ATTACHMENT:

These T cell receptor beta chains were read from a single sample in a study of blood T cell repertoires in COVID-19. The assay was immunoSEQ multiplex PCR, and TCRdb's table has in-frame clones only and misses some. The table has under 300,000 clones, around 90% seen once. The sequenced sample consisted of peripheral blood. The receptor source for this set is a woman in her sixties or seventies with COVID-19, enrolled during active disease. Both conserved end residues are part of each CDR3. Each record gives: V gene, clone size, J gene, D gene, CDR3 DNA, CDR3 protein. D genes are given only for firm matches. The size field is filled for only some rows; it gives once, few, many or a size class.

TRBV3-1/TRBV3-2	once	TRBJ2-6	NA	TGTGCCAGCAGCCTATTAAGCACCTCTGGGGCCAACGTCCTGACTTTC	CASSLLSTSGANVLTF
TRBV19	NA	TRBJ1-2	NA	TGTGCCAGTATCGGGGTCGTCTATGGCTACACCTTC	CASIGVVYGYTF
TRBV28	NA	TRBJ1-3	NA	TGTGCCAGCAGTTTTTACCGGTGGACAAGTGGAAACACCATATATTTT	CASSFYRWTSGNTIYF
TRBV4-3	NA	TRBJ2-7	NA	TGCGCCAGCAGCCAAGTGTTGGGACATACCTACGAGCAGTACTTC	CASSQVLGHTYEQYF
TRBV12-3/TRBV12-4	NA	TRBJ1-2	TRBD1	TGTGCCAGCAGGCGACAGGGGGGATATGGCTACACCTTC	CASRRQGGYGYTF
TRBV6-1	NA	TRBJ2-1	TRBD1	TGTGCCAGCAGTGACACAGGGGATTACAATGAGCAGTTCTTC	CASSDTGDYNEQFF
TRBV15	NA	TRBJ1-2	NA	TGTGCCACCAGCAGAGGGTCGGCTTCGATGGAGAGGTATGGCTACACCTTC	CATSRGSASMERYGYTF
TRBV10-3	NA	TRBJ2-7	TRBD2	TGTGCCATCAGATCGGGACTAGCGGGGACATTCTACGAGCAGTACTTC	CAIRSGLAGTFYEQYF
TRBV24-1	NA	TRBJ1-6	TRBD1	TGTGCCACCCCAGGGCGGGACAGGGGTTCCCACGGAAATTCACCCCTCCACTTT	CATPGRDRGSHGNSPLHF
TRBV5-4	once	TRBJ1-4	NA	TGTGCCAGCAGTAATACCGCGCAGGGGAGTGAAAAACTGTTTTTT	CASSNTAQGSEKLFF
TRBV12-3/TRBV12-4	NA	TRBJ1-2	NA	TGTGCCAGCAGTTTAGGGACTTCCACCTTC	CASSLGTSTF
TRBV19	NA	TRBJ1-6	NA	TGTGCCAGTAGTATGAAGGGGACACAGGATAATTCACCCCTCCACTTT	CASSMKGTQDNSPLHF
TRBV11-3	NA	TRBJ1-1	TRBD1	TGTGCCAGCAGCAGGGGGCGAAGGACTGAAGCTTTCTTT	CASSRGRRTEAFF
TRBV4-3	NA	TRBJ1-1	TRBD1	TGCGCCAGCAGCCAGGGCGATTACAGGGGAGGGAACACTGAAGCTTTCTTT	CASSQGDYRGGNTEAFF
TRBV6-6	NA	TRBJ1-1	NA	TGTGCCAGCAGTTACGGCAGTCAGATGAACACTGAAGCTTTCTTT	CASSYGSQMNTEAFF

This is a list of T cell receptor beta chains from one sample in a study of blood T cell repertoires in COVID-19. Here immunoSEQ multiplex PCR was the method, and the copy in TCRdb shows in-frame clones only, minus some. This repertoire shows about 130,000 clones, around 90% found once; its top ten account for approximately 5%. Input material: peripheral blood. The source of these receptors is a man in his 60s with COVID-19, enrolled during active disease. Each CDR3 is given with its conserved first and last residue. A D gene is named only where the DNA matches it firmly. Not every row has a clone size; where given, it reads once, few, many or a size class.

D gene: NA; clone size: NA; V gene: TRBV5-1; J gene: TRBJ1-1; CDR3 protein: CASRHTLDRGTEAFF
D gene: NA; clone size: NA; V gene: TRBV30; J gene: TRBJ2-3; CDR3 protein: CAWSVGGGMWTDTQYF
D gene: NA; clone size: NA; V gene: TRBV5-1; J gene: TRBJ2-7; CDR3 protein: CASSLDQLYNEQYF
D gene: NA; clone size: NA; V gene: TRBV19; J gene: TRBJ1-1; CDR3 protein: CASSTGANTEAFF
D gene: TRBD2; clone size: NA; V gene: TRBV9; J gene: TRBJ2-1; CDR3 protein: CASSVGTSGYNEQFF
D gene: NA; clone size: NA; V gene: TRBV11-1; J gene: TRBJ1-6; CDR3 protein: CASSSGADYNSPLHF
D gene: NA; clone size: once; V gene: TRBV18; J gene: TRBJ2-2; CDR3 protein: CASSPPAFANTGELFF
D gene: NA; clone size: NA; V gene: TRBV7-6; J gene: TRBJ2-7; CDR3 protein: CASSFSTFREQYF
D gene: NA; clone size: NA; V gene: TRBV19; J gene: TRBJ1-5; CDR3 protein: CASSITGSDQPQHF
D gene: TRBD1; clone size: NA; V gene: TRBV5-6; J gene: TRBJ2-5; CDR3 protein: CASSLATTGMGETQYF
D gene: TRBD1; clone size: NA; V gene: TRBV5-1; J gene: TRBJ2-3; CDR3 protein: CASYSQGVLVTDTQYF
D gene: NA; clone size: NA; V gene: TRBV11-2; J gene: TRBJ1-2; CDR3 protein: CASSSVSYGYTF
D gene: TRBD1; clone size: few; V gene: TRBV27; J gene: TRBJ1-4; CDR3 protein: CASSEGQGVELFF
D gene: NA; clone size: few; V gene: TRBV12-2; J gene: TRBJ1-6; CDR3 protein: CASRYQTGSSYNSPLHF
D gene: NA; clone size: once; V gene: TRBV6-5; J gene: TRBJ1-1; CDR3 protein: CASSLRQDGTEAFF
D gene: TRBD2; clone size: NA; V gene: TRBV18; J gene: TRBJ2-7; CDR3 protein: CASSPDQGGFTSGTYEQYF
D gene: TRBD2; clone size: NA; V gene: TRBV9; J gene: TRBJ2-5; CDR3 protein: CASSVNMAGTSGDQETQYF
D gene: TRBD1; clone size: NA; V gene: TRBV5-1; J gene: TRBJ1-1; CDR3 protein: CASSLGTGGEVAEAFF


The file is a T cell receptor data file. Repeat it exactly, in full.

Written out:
These T cell receptor beta chains were read from a single sample in a study of blood T cell repertoires in COVID-19. The assay was immunoSEQ multiplex PCR, and TCRdb's table has in-frame clones only and misses some. The table has under 300,000 clones, around 90% seen once. The sequenced sample consisted of peripheral blood. The receptor source for this set is a woman in her sixties or seventies with COVID-19, enrolled during active disease. Both conserved end residues are part of each CDR3. Each record gives: V gene, clone size, J gene, D gene, CDR3 DNA, CDR3 protein. D genes are given only for firm matches. The size field is filled for only some rows; it gives once, few, many or a size class.

TRBV3-1/TRBV3-2	once	TRBJ2-6	NA	TGTGCCAGCAGCCTATTAAGCACCTCTGGGGCCAACGTCCTGACTTTC	CASSLLSTSGANVLTF
TRBV19	NA	TRBJ1-2	NA	TGTGCCAGTATCGGGGTCGTCTATGGCTACACCTTC	CASIGVVYGYTF
TRBV28	NA	TRBJ1-3	NA	TGTGCCAGCAGTTTTTACCGGTGGACAAGTGGAAACACCATATATTTT	CASSFYRWTSGNTIYF
TRBV4-3	NA	TRBJ2-7	NA	TGCGCCAGCAGCCAAGTGTTGGGACATACCTACGAGCAGTACTTC	CASSQVLGHTYEQYF
TRBV12-3/TRBV12-4	NA	TRBJ1-2	TRBD1	TGTGCCAGCAGGCGACAGGGGGGATATGGCTACACCTTC	CASRRQGGYGYTF
TRBV6-1	NA	TRBJ2-1	TRBD1	TGTGCCAGCAGTGACACAGGGGATTACAATGAGCAGTTCTTC	CASSDTGDYNEQFF
TRBV15	NA	TRBJ1-2	NA	TGTGCCACCAGCAGAGGGTCGGCTTCGATGGAGAGGTATGGCTACACCTTC	CATSRGSASMERYGYTF
TRBV10-3	NA	TRBJ2-7	TRBD2	TGTGCCATCAGATCGGGACTAGCGGGGACATTCTACGAGCAGTACTTC	CAIRSGLAGTFYEQYF
TRBV24-1	NA	TRBJ1-6	TRBD1	TGTGCCACCCCAGGGCGGGACAGGGGTTCCCACGGAAATTCACCCCTCCACTTT	CATPGRDRGSHGNSPLHF
TRBV5-4	once	TRBJ1-4	NA	TGTGCCAGCAGTAATACCGCGCAGGGGAGTGAAAAACTGTTTTTT	CASSNTAQGSEKLFF
TRBV12-3/TRBV12-4	NA	TRBJ1-2	NA	TGTGCCAGCAGTTTAGGGACTTCCACCTTC	CASSLGTSTF
TRBV19	NA	TRBJ1-6	NA	TGTGCCAGTAGTATGAAGGGGACACAGGATAATTCACCCCTCCACTTT	CASSMKGTQDNSPLHF
TRBV11-3	NA	TRBJ1-1	TRBD1	TGTGCCAGCAGCAGGGGGCGAAGGACTGAAGCTTTCTTT	CASSRGRRTEAFF
TRBV4-3	NA	TRBJ1-1	TRBD1	TGCGCCAGCAGCCAGGGCGATTACAGGGGAGGGAACACTGAAGCTTTCTTT	CASSQGDYRGGNTEAFF
TRBV6-6	NA	TRBJ1-1	NA	TGTGCCAGCAGTTACGGCAGTCAGATGAACACTGAAGCTTTCTTT	CASSYGSQMNTEAFF

This is a list of T cell receptor beta chains from one sample in a study of blood T cell repertoires in COVID-19. Here immunoSEQ multiplex PCR was the method, and the copy in TCRdb shows in-frame clones only, minus some. This repertoire shows about 130,000 clones, around 90% found once; its top ten account for approximately 5%. Input material: peripheral blood. The source of these receptors is a man in his 60s with COVID-19, enrolled during active disease. Each CDR3 is given with its conserved first and last residue. A D gene is named only where the DNA matches it firmly. Not every row has a clone size; where given, it reads once, few, many or a size class.

D gene: NA; clone size: NA; V gene: TRBV5-1; J gene: TRBJ1-1; CDR3 protein: CASRHTLDRGTEAFF
D gene: NA; clone size: NA; V gene: TRBV30; J gene: TRBJ2-3; CDR3 protein: CAWSVGGGMWTDTQYF
D gene: NA; clone size: NA; V gene: TRBV5-1; J gene: TRBJ2-7; CDR3 protein: CASSLDQLYNEQYF
D gene: NA; clone size: NA; V gene: TRBV19; J gene: TRBJ1-1; CDR3 protein: CASSTGANTEAFF
D gene: TRBD2; clone size: NA; V gene: TRBV9; J gene: TRBJ2-1; CDR3 protein: CASSVGTSGYNEQFF
D gene: NA; clone size: NA; V gene: TRBV11-1; J gene: TRBJ1-6; CDR3 protein: CASSSGADYNSPLHF
D gene: NA; clone size: once; V gene: TRBV18; J gene: TRBJ2-2; CDR3 protein: CASSPPAFANTGELFF
D gene: NA; clone size: NA; V gene: TRBV7-6; J gene: TRBJ2-7; CDR3 protein: CASSFSTFREQYF
D gene: NA; clone size: NA; V gene: TRBV19; J gene: TRBJ1-5; CDR3 protein: CASSITGSDQPQHF
D gene: TRBD1; clone size: NA; V gene: TRBV5-6; J gene: TRBJ2-5; CDR3 protein: CASSLATTGMGETQYF
D gene: TRBD1; clone size: NA; V gene: TRBV5-1; J gene: TRBJ2-3; CDR3 protein: CASYSQGVLVTDTQYF
D gene: NA; clone size: NA; V gene: TRBV11-2; J gene: TRBJ1-2; CDR3 protein: CASSSVSYGYTF
D gene: TRBD1; clone size: few; V gene: TRBV27; J gene: TRBJ1-4; CDR3 protein: CASSEGQGVELFF
D gene: NA; clone size: few; V gene: TRBV12-2; J gene: TRBJ1-6; CDR3 protein: CASRYQTGSSYNSPLHF
D gene: NA; clone size: once; V gene: TRBV6-5; J gene: TRBJ1-1; CDR3 protein: CASSLRQDGTEAFF
D gene: TRBD2; clone size: NA; V gene: TRBV18; J gene: TRBJ2-7; CDR3 protein: CASSPDQGGFTSGTYEQYF
D gene: TRBD2; clone size: NA; V gene: TRBV9; J gene: TRBJ2-5; CDR3 protein: CASSVNMAGTSGDQETQYF
D gene: TRBD1; clone size: NA; V gene: TRBV5-1; J gene: TRBJ1-1; CDR3 protein: CASSLGTGGEVAEAFF